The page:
A police force has denied a four-year crackdown on kerb-crawlers has made sex workers more vulnerable to attack by forcing them to move on to other areas.
Of the 52 men arrested for kerb-crawling in east Bournemouth in 2006, 18 were charged compared with the 17 arrests and a single charge last year.
English Collective of Prostitutes said the women were being “forced to work in isolated and more dangerous areas”.
But Dorset Police said its operation “supported and engaged” with the women.
Inspector Clodie Sutcliffe, based at Boscombe police station, told BBC News: “I don’t agree that we have displaced them. I think the partnership that we have in place supports those women and reduces the likelihood of harm for them.
“The officers in the area know the women very well and focus very much on supporting them and moving them away from their chaotic lifestyle.”
A spokeswoman from the English Collective of Prostitutes said: “Rising poverty, debt and homelessness is forcing more women into prostitution to support themselves and their families.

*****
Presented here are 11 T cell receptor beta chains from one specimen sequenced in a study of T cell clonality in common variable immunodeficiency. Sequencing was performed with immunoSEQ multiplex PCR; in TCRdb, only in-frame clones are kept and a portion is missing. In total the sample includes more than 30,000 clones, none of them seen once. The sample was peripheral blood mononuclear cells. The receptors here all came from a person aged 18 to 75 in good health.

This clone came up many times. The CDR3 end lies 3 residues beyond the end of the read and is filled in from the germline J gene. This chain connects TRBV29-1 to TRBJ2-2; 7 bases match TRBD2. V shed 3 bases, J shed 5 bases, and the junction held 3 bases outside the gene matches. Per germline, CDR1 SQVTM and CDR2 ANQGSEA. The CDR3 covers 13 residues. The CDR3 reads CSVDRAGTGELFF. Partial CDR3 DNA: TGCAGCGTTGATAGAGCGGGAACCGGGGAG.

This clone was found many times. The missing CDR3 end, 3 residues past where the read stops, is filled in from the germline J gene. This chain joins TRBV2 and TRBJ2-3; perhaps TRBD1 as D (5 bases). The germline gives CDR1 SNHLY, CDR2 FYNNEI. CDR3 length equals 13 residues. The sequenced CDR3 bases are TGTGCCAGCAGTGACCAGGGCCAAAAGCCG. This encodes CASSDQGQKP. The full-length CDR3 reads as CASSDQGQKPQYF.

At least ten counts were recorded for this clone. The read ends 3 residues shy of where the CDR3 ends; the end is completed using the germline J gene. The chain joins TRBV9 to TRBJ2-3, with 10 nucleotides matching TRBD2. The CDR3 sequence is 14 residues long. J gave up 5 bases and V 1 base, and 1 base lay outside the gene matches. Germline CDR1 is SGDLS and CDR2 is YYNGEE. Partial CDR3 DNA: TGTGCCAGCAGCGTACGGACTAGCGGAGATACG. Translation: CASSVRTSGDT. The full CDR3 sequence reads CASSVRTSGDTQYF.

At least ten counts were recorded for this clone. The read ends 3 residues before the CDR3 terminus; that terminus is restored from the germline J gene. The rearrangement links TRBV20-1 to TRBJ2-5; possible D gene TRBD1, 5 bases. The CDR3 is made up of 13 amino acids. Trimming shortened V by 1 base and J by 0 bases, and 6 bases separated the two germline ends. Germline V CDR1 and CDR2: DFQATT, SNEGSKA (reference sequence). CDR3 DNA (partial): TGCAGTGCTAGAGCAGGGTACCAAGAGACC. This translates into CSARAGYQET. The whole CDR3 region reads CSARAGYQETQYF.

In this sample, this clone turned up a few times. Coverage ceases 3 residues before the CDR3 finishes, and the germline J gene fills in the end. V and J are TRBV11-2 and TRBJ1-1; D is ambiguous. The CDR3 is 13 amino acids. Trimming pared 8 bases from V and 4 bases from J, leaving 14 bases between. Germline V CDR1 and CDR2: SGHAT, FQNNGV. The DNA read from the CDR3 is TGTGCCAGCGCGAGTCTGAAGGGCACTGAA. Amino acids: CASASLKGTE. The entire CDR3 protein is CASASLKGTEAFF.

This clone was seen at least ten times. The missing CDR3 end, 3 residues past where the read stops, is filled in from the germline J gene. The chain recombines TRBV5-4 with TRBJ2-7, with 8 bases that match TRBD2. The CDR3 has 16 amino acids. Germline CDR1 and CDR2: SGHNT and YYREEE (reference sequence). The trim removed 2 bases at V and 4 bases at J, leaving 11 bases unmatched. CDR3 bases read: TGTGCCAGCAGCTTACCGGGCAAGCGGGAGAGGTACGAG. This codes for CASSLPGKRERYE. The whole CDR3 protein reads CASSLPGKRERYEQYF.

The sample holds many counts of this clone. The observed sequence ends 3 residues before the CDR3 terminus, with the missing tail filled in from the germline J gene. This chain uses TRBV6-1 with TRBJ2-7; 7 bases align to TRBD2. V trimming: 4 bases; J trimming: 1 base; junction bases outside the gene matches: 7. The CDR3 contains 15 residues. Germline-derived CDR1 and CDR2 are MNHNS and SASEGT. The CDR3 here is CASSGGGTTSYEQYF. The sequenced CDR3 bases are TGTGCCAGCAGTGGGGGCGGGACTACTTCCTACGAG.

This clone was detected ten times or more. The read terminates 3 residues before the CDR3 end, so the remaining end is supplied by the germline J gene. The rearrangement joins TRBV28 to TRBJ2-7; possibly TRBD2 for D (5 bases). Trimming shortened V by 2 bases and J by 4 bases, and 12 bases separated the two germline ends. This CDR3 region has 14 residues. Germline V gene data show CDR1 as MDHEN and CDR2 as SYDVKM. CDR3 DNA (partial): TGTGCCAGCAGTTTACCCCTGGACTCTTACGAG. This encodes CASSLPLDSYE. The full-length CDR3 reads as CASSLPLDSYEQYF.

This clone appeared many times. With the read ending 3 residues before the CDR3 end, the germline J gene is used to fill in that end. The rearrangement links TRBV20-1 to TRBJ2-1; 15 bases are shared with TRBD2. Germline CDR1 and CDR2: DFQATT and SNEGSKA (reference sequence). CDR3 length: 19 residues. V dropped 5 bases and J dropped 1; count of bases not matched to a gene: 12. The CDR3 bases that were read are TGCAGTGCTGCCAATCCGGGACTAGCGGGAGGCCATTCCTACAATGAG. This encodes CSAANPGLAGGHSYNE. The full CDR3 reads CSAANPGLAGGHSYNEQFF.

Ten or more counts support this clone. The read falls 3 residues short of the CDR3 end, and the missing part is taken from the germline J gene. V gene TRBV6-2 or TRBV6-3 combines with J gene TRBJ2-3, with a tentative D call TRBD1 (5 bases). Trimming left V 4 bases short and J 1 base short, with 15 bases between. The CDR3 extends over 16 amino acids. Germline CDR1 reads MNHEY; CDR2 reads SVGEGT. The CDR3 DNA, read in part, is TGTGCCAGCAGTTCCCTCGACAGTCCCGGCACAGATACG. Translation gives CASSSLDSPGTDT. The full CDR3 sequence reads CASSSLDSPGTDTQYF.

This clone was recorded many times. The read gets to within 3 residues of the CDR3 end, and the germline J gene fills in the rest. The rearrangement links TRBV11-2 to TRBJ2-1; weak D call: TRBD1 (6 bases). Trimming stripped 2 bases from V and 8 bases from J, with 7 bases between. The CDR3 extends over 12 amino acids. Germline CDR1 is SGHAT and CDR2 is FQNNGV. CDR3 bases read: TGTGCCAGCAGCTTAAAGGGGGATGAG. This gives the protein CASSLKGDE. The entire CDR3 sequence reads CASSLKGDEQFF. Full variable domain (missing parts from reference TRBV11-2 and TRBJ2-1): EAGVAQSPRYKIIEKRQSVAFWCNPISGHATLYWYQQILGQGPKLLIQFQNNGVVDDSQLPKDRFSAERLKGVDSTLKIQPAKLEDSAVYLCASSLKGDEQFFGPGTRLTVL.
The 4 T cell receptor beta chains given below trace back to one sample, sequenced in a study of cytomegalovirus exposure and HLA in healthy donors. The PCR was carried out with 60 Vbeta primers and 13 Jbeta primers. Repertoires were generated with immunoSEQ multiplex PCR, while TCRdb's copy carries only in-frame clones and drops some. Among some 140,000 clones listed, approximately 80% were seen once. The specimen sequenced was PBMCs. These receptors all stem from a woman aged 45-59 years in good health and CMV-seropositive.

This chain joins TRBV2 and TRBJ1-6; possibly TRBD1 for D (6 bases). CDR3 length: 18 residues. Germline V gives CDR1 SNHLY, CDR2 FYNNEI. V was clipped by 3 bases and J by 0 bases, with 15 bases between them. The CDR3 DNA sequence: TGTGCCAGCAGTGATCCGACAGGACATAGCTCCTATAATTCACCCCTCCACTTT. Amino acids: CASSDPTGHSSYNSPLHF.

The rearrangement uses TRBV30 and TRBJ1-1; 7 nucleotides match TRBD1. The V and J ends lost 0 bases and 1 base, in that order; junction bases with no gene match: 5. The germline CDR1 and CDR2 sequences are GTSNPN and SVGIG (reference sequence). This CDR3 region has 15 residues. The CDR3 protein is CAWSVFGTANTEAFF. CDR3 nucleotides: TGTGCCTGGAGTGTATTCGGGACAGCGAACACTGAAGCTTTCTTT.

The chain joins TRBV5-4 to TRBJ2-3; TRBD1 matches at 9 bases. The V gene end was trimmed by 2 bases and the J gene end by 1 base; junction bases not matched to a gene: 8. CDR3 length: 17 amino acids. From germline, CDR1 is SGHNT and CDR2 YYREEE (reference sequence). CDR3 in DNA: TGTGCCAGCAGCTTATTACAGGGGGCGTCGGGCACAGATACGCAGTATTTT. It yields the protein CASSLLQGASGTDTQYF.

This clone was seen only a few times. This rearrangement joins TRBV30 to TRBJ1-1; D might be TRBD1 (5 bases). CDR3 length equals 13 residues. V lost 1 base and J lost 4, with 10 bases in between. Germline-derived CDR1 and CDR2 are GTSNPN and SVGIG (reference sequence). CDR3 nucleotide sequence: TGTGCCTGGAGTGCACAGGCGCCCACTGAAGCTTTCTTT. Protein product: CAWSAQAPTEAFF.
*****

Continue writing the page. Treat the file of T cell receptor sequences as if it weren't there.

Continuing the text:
“Crackdowns force women into isolated and more dangerous areas and make them vulnerable to attack.
“Why are Dorset Police pursuing a policy which clearly puts women’s lives at risk?”
The force’s initiative, targeting the Boscombe area, involves overt and covert policing and working with Dorset Working Women’s Project (DWWP), a spokesman said.
As part of the crackdown more than half of all the kerb-crawlers who were arrested over the four-year-period – 114 in total – were referred to a rehabilitation scheme called the Change Course.
The 73 men paid £200 – about the price of a court fine – to attend the one-day programme, established by Hampshire Constabulary in May 2000, to educate men about the consequences of kerb-crawling.
Hampshire police said 492 men from across both counties had completed the course since its inception.
Pauline Smyth, project co-ordinator of the DWWP, funded by Bournemouth and Poole Community Health Services, said the majority of the sex workers were in their mid-30s and drug users.
“The women don’t really want to be out there working – they are working because they have a drug problem.”